Analysts were uncertain today whether the recent stretch of "go-low" moves by Microsoft means that the company has tweaked its strategy to emphasize services at the expense of devices.
"Occam's razor suggests that this is a response to Chromebooks more than anything," said Ben Thompson, an independent analyst who covers technology at his Stratechery website, of the report last week that Microsoft has cut Windows 8.1 licensing fees by 70% for devices that will cost less than $250. "There are very few people who will buy both a Chromebook and a Windows PC, whereas most people will buy both a PC and a tablet."
Chromebooks, powered by Google's browser-based Chrome OS, have made inroads into education and business, but their overall impact has been disputed. Still, Microsoft sees them as enough of a threat to attack them in its advertising.
Carolina Milanesi, on the other hand, was bullish on the idea that Microsoft is explicitly aiming for the lower-priced markets in smartphones, tablets and PCs -- even if that means diminished revenue for Windows -- in an effort to try to capitalize on its broad portfolio of services.
"From a Windows 8.1 perspective, it does seem that way, that Microsoft's going after the mass market, that it's no longer necessarily about the software but about the ecosystem," said Milanesi, strategic insight director of Kantar Worldpanel ComTech. "We're starting to see a place for that ecosystem [with lower-priced devices]."
The changes, Milanesi said, were right in line with new CEO Satya Nadella's first-day casting of the company's strategy as "mobile first, cloud-first."
Those moves have come in quick succession over the past few days.
Last Friday, Bloomberg reported that Microsoft had slashed the price of a Windows 8.1 license from $50 to $15 for OEMs (original equipment manufacturers) building tablets and PCs to be priced at under $250.
On Sunday, Windows Phone chief Joe Belfiore announced that Microsoft's mobile operating system would support cheaper chips from Qualcomm, that the company had partnered with a new set of device makers known for building inexpensive smartphones for emerging markets like China and India, and would relax some of the OS's requirements so ODMs (original device manufacturers) could cut corners. All, he said, were part of a "high-volume" focus by the company.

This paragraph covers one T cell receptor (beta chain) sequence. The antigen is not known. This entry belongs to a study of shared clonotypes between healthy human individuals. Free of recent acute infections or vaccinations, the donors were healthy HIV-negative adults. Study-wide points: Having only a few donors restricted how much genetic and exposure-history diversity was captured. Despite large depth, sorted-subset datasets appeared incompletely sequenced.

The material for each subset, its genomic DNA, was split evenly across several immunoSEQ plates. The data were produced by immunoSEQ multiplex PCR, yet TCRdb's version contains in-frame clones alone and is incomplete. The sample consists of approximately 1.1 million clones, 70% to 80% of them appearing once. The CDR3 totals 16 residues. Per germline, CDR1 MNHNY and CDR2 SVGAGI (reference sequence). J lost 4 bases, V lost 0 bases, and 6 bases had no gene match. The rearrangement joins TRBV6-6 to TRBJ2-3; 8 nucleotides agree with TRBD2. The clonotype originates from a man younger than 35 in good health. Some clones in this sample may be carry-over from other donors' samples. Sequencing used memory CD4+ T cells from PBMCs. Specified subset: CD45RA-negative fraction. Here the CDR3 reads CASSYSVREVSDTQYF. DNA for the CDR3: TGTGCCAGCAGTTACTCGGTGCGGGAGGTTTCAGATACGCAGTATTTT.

Yesterday, Nokia -- whose handset business is being bought by Microsoft for $7.4 billion -- announced a new line of smartphones powered by an offshoot of Google's Android. The Nokia X family, which will sell for as little as $29, will take on pure-Android rivals with a host of Microsoft services in place of those from Google.
Stephen Elop, still the head of Nokia's devices group but destined to take the same job at Microsoft when the acquisition closes this quarter, argued that cheap Nokia smartphones would provide a "feeder" system -- much like a Major League Baseball's farm team feeds players into the big time -- for pricier Windows Phone-powered handsets.
Sameer Singh, another independent analyst who covers mobile technology at Tech-Thougts, sided with Thompson on the "is this a new strategy or not?" question.
"I think this move is really a way to ensure that at least some Windows devices continue shipping at those price brackets," said Singh in an email reply to questions today. "The competition there, in both smartphones and tablets, is extremely intense [and] I think this is more of a concession to keep certain OEMs within the Windows fold. I don't think it suggests a change in the portfolio or positioning."
The questions Computerworld posed to the trio of analysts were sparked by Hal Berenson's piece of Monday. Berenson's frequent commentary on Microsoft is closely watched, since he was formerly a manager and engineer at the company, and often brings an insider's view of its strategy.
In his blog post, Berenson argued that with Microsoft's recent moves, "You start to get a picture of a strategy focused on winning at the low-end."